HAVANA TIMES — Four years ago I became interested in elections for the first time. This year I followed the second electoral process in my life. Yet on neither of those two occasions did these involve elections in my country.
Unconsciously, I’ve convinced myself that elections abroad affect my life more than those in Cuba.
In 2008, I watched the “Mesa Redonda” (“The Roundtable” news/commentary TV program) on the elections in the United States and I read articles on that topic in the Granma newspaper.
Obama’s election could have meant the end to the embargo and the normalization of relations between Cuba and the United States.
If life in this country didn’t improve, at least I had the security that the justification …I meant to say the reason… would not be the blockade imposed by the US government.
But none of that happened.
Life showed that it would take more than a Black president in the White House, despite him having proclaimed himself the president of change. We learned that it takes more than reaching the presidency full of good intentions and that there are countries where the president isn’t lord and master of the country.
We found out that it isn’t enough to win the Nobel Peace Prize to deserve one.
This year I kept up on the elections in Venezuela without having made up my mind whether I feared or desired a Chavez victory. Two days before the Venezuelan people went to the polls, a friend told me that it would be good if Chavez lost so as to destabilize our government.
“If the country doesn’t receive fuel, it won’t be like the Special Period crisis, when people endured alumbrones,” (what we called the brief intervals between blackouts) he said.
I don’t know if I want things to change like that in my country. I fear that if we are subjected to greater shortages than we already face, people will take to streets — rightly so — and they’ll likely be suppressed in the name of national sovereignty.
I have to confess that by the Friday before the October 7th Venezuelan elections I had stopped thinking about them.
On Sunday I got home around six o’clock with the intention of sitting down and watching one of the few TV shows I follow. It was canceled though because the Mesa Redonda was devoted to following the Venezuelan elections, two hours before the polling stations closed.
Neither the moderator nor his guests on the Mesa even mentioned the disastrous consequences that a Chavez loss would mean for us. They discussed the benefits reaped by the Venezuelan people thanks to their government, and they especially praised the existence of democracy in that country.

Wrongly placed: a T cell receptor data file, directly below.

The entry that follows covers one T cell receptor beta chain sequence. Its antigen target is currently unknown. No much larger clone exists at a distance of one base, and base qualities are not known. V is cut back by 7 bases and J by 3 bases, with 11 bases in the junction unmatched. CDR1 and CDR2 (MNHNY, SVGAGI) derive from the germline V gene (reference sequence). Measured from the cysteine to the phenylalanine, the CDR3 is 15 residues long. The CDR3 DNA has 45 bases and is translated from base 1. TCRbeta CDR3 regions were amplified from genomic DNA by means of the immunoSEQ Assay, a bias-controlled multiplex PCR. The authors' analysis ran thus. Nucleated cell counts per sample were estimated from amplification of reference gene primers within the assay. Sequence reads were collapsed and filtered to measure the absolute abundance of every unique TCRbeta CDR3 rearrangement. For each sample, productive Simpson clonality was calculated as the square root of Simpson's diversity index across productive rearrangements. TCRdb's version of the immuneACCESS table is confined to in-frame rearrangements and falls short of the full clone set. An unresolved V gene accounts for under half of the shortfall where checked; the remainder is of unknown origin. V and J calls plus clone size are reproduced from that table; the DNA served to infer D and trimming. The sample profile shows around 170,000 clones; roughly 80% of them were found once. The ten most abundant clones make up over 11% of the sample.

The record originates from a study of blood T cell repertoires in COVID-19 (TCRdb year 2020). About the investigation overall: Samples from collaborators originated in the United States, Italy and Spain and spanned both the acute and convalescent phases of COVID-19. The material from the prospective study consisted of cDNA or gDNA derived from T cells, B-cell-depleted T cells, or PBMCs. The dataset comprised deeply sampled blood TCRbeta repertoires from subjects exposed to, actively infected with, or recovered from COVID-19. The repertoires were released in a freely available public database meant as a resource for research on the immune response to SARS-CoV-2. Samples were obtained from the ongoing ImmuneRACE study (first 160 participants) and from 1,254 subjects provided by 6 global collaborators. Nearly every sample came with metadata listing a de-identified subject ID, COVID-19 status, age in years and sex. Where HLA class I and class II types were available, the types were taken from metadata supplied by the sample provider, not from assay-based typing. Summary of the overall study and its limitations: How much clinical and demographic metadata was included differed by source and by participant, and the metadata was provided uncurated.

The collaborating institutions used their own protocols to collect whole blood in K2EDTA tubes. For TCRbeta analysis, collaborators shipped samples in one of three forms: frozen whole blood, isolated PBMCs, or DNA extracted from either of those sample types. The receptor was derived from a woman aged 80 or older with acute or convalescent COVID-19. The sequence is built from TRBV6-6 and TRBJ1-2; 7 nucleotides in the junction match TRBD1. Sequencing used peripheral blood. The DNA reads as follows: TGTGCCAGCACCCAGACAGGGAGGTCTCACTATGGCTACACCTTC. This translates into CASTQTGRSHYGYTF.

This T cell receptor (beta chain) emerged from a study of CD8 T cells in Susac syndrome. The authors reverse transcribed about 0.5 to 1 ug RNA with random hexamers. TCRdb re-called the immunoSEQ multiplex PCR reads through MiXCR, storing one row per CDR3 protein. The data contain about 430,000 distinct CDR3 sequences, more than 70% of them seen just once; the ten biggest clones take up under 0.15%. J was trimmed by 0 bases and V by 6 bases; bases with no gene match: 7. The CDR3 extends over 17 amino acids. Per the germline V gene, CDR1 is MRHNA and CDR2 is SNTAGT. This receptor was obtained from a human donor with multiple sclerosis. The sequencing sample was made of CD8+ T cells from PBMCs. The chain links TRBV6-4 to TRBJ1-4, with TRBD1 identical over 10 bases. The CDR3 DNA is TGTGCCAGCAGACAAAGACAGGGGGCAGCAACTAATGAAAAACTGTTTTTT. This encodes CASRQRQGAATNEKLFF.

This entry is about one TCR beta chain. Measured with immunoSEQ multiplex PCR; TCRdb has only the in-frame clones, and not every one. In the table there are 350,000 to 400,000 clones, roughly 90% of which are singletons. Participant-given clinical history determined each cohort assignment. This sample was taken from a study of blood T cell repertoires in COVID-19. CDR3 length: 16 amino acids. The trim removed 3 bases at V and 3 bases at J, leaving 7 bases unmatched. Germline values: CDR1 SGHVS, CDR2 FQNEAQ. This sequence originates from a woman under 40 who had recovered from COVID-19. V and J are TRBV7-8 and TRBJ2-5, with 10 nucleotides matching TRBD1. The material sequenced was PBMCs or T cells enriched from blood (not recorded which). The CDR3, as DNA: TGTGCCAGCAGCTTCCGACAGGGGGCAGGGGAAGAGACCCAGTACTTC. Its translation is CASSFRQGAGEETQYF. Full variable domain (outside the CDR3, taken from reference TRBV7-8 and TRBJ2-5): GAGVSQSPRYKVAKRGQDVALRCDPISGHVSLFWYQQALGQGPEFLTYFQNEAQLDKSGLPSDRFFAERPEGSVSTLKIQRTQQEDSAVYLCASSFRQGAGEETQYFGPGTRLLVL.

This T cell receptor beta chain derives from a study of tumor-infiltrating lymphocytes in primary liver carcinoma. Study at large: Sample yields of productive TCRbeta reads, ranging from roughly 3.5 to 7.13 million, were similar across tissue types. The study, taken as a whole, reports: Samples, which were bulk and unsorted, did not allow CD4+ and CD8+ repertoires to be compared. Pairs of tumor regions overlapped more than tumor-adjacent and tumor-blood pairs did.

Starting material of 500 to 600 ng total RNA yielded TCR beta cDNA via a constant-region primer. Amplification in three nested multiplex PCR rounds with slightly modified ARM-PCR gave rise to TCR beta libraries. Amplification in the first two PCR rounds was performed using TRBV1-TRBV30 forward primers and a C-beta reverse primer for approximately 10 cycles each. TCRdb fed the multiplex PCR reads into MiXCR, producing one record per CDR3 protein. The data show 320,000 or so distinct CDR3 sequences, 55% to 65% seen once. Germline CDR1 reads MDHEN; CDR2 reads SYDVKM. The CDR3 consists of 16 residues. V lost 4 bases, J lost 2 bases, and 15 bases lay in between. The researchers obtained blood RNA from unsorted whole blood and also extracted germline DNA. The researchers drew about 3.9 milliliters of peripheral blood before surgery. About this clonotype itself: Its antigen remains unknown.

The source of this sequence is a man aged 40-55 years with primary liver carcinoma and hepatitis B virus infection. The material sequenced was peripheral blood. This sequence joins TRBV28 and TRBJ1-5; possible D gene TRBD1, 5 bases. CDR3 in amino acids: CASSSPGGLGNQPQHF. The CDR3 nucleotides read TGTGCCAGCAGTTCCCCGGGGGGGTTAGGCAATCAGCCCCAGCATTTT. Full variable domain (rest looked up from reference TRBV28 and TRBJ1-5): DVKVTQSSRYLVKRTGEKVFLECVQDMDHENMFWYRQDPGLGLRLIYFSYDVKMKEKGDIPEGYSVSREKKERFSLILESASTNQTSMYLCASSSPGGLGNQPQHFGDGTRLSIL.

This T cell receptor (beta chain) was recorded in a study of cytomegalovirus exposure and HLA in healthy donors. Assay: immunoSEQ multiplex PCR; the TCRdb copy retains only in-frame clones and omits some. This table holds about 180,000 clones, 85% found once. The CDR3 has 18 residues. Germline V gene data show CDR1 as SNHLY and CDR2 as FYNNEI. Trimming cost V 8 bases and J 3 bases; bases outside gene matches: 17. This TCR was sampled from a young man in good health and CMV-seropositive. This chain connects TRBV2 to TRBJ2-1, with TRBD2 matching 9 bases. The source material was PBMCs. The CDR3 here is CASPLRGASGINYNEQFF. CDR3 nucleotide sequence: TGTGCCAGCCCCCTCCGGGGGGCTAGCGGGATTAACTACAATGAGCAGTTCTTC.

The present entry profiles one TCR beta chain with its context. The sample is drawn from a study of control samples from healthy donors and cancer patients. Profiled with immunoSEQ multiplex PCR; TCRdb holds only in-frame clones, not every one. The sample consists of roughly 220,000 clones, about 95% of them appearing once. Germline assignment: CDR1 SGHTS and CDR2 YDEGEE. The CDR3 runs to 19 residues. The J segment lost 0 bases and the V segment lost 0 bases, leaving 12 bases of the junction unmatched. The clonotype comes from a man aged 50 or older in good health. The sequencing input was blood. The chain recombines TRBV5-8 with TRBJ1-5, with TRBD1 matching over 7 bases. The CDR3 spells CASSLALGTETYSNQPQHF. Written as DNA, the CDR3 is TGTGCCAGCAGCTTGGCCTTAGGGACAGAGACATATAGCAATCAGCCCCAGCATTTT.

They even quoted former US president Jimmy Carter, and that was what made me start thinking; because, to be honest, I don’t trust the moderator or the guests of the Mesa Redonda that much when it comes to discussing democracy.
That doesn’t mean that I think Jimmy Carter has the last word on that subject either, but at least he’s an outside observer, someone less compromised than the guests on the Mesa.
I don’t know if the people on the show realized that perhaps they overly praised Venezuelan democracy. If we look at things carefully, we’ll see that it’s true that Chavez is in his third term, and some people think he’s trying to eternalize his grip on power (health permitting).
But what’s wrong with the re-election of a president when people consider them to be doing a good job, especially when people have the political mechanisms at their disposal to remove such a person when they desire?
In Venezuela the elections had the participation of more than one political party. Each voter had the opportunity to decide and to make a difference with their vote. According to the Union of South American Nations (UNASUR), over 80 percent of the people voted. They even lined up to exercise their right to vote and to decide the future of their country.
This Sunday, Cubans will turn to the polls to vote for delegates to represent them in their local municipalities. Then …we will sit and watch. We won’t have participation in the election of the City Council, nor the provincial or national assemblies, or for the president of the country. But we won’t be surprized by the final result.
I’m sure that here in Cuba the voter turnout will be more than the 80 percent experienced in Venezuela. But how many people will cast their ballots with the conviction that their votes will have any weight in the country’s life?
How many of them will go to the polls only to avoid standing out, which might look bad if they’re ever applying for a job in tourism or some other well-paid position?
But above all, what future will we be able to decide with our votes, beyond a delegate who will attempt to solve our problems for a while or give us comforting answers whenever they feel their hands are tied?
Once again the Venezuelan people went for Chavez, but they had other alternatives. They could have voted for any other candidate. The opposition was represented. Capriles had the opportunity to speak to the people, to use the mass media to let people know what they could expect from him if they elected him as president.
What is the mechanism for changing the leadership in Cuba? What representation do those who oppose the government have, even if they are a minority?
“Venezuela gave the world a lesson in democracy,” said Carlos Alvarez, the head of the UNASUR delegation, after Sunday’s election.
Did Cuba receive a lesson as well?